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I've recently realized that there's something I don't understand about the taxes we'll need to pay on a traditional IRA. My understanding is that we'll pay ordinary income taxes on withdrawals at our tax rate at that time. Does this include taxes on the earnings? Or do we pay capital gains on those? If the latter, do we pay the capital gains rate at the time of the withdrawal or at the time the gain occurred? And who decides what proportion of what we withdraw is contribution and what is earnings?
We've been assuming we could ignore capital gains implications of any trading we do. Is that true?
Evenstar

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The way it works is that you pay ordinary rates in affect at the time of the distribution. There are no capital gains. If 100% of your contributions were deductible then 100% of your distributions are taxable. If Some of your contributions were not deductible then what the IRS says is that you pay taxes in proportion to the amount that was deductible to the total value of the ALL of your IRAs.
Example: Let's suppose you have 2 IRAs each worth $10,000. let's suppose IRA A was originally funded with fully deductible contributions of $4000. Suppose IRA B was originally funded with $2000 of non deductible contributions and $2000 of deductible contributions. there is $6000 gain on both IRA's.
Suppose now you take $5000 out of IRA A.:
The total value of all your IRA's is$20000=x. The nondeductibel part of IRA B is $2000=y
You pay taxes on $5000X(xy)/x=$5000X0.90=$4500.
In simple terms your IRA's are worth $20,000 and your non deductible contributions are $2000 (10%) so you pay taxes on 90% of your distributions.
In this calculation all IRA's are added together and treated as 1 IRA. it doesn't matter which IRA you actually take the distributions from.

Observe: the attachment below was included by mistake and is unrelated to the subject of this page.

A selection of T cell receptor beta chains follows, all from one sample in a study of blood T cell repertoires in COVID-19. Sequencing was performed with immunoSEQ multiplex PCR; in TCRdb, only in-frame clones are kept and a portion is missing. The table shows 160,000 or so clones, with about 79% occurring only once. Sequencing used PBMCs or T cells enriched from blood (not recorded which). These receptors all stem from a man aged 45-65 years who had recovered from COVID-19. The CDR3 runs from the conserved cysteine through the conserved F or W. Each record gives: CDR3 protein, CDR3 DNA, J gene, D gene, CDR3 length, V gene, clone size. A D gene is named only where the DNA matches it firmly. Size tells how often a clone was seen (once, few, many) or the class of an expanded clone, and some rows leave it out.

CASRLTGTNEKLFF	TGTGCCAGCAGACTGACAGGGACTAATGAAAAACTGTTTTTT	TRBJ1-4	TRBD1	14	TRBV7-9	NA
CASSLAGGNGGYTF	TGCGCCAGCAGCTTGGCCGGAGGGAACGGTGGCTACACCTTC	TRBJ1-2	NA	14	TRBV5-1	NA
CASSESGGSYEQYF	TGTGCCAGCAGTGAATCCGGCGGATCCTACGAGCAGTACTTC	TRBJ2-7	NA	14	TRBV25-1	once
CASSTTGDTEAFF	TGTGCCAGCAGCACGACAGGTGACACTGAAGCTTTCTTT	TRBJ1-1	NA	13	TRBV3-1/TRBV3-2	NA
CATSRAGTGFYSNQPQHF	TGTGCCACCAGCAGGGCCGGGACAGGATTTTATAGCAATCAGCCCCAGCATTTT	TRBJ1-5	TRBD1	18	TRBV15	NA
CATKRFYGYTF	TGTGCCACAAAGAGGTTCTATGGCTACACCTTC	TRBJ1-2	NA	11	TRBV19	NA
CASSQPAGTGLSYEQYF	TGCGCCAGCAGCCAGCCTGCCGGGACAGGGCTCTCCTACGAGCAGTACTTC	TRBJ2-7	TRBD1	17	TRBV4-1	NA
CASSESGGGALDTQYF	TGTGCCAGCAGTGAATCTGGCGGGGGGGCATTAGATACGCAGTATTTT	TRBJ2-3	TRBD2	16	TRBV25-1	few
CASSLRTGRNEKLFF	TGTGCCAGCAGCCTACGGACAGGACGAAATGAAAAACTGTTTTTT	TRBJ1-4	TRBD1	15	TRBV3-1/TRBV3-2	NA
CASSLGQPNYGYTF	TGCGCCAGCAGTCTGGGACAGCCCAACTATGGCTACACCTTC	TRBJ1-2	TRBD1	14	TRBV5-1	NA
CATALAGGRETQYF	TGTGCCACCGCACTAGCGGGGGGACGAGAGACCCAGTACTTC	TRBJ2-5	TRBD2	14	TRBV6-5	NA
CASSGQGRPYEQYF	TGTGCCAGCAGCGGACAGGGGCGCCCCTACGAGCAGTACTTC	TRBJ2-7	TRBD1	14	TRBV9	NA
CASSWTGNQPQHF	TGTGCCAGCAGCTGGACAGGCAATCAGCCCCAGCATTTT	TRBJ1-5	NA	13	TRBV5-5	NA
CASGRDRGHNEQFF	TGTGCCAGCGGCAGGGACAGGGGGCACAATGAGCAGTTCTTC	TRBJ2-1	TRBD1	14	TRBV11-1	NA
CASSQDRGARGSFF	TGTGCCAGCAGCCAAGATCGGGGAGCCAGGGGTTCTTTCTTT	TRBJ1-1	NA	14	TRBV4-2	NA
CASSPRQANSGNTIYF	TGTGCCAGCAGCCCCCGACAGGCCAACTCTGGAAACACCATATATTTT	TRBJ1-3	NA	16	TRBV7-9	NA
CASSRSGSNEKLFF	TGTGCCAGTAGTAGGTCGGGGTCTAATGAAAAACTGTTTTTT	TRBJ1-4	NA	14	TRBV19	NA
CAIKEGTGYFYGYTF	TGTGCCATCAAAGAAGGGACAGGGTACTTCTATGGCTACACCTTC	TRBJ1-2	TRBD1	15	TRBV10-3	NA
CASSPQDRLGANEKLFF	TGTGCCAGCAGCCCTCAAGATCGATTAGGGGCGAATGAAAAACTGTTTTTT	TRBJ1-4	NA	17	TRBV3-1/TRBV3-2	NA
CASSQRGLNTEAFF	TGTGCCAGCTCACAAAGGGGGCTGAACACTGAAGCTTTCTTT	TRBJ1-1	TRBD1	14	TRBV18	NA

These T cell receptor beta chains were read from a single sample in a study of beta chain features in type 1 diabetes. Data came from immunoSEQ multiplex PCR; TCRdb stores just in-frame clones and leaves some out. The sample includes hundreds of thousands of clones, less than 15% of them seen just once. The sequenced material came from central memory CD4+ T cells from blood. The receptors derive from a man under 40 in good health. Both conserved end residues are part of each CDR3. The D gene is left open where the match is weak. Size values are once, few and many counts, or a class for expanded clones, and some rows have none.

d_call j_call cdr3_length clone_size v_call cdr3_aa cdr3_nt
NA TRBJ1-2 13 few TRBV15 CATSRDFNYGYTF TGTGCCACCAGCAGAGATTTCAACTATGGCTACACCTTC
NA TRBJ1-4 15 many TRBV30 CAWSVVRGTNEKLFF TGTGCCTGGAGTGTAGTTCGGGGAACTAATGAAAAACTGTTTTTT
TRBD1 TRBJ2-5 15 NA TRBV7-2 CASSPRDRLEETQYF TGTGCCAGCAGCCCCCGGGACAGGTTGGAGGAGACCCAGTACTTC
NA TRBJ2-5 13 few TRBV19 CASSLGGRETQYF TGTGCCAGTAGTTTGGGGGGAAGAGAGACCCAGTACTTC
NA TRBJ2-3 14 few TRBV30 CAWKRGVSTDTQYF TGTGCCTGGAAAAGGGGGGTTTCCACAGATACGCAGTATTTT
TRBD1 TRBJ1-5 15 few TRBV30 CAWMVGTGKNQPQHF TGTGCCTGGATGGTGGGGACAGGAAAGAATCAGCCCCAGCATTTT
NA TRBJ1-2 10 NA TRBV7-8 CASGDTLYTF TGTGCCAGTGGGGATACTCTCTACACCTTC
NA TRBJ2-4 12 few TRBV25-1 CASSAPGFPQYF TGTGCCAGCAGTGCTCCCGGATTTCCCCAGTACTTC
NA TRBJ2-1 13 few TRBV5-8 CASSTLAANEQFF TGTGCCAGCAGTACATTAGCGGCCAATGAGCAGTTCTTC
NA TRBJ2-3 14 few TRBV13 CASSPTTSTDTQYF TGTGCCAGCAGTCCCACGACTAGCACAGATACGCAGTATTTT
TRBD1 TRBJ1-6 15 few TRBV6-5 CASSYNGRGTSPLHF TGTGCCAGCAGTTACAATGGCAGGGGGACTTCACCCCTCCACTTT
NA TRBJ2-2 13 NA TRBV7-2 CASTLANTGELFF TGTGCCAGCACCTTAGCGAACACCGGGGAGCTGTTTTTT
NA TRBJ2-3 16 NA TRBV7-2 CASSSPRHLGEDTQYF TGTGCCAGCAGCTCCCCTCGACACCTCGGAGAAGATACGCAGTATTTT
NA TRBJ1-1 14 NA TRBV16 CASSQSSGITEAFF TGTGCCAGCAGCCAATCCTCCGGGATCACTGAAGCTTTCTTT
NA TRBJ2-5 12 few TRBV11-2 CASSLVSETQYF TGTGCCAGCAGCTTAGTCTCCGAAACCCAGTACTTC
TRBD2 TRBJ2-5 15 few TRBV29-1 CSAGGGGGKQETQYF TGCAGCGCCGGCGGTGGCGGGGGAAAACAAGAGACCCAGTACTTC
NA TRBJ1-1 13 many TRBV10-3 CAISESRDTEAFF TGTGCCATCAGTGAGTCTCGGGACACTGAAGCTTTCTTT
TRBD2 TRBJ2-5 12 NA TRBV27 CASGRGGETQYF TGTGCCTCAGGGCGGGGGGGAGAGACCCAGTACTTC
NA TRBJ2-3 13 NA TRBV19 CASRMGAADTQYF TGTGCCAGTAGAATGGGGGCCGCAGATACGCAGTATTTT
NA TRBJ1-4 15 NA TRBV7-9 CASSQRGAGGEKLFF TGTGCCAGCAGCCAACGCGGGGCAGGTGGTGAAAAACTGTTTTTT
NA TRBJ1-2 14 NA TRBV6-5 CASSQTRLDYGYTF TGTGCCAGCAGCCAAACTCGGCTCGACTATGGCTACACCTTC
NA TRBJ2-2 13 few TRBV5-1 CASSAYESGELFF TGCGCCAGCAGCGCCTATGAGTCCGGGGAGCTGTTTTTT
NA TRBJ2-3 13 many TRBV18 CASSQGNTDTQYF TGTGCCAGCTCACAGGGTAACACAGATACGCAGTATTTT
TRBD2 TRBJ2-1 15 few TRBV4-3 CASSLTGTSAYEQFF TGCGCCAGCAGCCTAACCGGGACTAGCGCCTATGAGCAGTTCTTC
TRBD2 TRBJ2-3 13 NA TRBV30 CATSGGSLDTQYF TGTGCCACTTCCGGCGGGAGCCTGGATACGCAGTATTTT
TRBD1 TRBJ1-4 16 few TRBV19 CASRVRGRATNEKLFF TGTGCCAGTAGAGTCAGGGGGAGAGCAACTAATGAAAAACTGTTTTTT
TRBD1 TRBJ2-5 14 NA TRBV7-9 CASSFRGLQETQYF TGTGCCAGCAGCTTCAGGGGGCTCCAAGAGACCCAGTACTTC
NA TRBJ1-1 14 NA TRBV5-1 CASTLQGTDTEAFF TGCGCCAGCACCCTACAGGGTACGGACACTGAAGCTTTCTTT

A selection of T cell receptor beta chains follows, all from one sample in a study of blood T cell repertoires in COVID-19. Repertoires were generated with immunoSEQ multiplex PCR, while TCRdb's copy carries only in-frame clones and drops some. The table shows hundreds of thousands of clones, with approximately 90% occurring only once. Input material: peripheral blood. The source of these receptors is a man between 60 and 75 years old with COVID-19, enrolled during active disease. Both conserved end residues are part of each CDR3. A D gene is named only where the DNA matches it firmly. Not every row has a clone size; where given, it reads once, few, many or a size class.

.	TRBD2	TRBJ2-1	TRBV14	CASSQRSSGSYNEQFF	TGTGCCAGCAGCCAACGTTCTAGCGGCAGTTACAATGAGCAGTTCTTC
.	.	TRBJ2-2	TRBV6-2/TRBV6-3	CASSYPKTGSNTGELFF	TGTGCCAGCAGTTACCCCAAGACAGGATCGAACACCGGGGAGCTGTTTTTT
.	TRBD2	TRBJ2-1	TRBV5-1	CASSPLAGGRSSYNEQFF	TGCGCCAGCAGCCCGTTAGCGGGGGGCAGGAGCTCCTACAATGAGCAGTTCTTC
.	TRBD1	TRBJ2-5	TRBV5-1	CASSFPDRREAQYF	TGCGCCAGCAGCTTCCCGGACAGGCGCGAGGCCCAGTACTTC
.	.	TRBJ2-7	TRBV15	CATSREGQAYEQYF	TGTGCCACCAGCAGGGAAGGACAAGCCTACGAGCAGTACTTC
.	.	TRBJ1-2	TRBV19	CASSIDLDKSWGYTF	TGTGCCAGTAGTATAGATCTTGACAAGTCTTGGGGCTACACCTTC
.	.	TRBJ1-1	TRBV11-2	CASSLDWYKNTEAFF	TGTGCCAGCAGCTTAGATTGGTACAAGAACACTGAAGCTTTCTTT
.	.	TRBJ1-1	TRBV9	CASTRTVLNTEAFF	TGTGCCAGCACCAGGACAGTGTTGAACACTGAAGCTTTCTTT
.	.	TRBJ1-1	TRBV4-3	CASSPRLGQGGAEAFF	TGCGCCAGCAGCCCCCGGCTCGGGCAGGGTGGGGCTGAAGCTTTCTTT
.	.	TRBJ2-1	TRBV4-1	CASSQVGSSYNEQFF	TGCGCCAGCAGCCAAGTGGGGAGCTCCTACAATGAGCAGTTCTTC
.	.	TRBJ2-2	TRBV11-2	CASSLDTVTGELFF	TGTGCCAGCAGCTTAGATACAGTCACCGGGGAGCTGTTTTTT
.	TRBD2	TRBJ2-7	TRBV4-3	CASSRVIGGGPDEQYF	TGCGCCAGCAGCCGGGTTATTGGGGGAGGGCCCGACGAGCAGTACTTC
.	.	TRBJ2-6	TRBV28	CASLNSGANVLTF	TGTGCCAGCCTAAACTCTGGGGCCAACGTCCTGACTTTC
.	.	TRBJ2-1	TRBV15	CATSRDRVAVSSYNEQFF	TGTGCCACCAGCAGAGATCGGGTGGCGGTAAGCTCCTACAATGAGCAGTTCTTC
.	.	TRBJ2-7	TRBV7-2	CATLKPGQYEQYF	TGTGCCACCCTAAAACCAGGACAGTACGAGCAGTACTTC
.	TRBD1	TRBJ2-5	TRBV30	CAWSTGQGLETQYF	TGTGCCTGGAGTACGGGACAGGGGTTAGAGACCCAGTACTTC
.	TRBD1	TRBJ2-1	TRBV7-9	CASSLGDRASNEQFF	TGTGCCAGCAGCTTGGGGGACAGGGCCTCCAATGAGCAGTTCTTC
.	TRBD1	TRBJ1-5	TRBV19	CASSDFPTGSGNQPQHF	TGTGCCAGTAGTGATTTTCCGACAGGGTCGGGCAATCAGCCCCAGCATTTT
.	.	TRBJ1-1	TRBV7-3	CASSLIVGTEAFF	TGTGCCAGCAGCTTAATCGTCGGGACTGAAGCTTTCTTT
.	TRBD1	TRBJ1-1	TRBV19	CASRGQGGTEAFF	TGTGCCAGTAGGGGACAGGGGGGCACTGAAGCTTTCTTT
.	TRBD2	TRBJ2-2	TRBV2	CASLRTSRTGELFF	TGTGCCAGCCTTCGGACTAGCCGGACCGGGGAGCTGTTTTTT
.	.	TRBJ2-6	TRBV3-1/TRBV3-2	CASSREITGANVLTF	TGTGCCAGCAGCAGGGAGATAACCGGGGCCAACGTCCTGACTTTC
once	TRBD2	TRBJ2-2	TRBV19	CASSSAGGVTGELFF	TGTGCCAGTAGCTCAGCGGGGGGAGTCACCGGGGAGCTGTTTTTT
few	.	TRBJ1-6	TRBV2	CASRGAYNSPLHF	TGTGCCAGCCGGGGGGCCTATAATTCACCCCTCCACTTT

Joe Varga

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Greetings, Evenstar, and welcome. You asked:
I've recently realized that there's something I don't understand about the taxes we'll need to pay on a traditional IRA. My understanding is that we'll pay ordinary income taxes on withdrawals at our tax rate at that time. Does this include taxes on the earnings? Or do we pay capital gains on those? If the latter, do we pay the capital gains rate at the time of the withdrawal or at the time the gain occurred? And who decides what proportion of what we withdraw is contribution and what is earnings?
We've been assuming we could ignore capital gains implications of any trading we do. Is that true?
Joe Varga gave you a great reply with examples, so there's not much I can add. If you haven't read his reply, you should. Just keep in mind that all earnings and all previously untaxed contributions in a traditional IRA are taxed when withdrawn at the ordinary tax rates in effect at that time. Because of that, there are no capital gains implications in an IRA investment. If you have a mixture of deductible and nondeductible contributions in your IRAs, then part of any withdrawal will avoid taxes and part will be taxed. The computations are as described by Joe. See IRS Publication 590, Individual Retirement Arrangements, for details. You can get that Pub at: http://www.irs.ustreas.gov/prod/forms_pubs/index.html
Regardsâ€¦.Pixy

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Joe, you wrote in part:
In simple terms your IRA's are worth $20,000 and your non deductible contributions are $2000 (10%) so you pay taxes on 90% of your distributions.
In this calculation all IRA's are added together and treated as 1 IRA. it doesn't matter which IRA you actually take the distributions from.>
By jove, I think you've got it! :) Great reply. Thanks.
Regards....Pixy

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Evenstar writes:
I've recently realized that there's something I don't understand about the taxes we'll need to pay on a traditional IRA. My understanding is that we'll pay ordinary income taxes on withdrawals at our tax rate at that time. Does this include taxes on the earnings? Or do we pay capital gains on those? If the latter, do we pay the capital gains rate at the time of the withdrawal or at the time the gain occurred? And who decides what proportion of what we withdraw is contribution and what is earnings?
We've been assuming we could ignore capital gains implications of any trading we do. Is that true?
I reply:
It's true. All of your IRA earnings will be taxed upon withdrawal as regular income, not capital gains. For this reason, depending on your individual situation, it can make sense to save in a taxable account rather than a taxdeferred IRA.
The IRS decides how much of your withdrawal is contribution and how much is earnings. To be precise, your withdrawals are attributed pro rata between earnings and contribution. Bob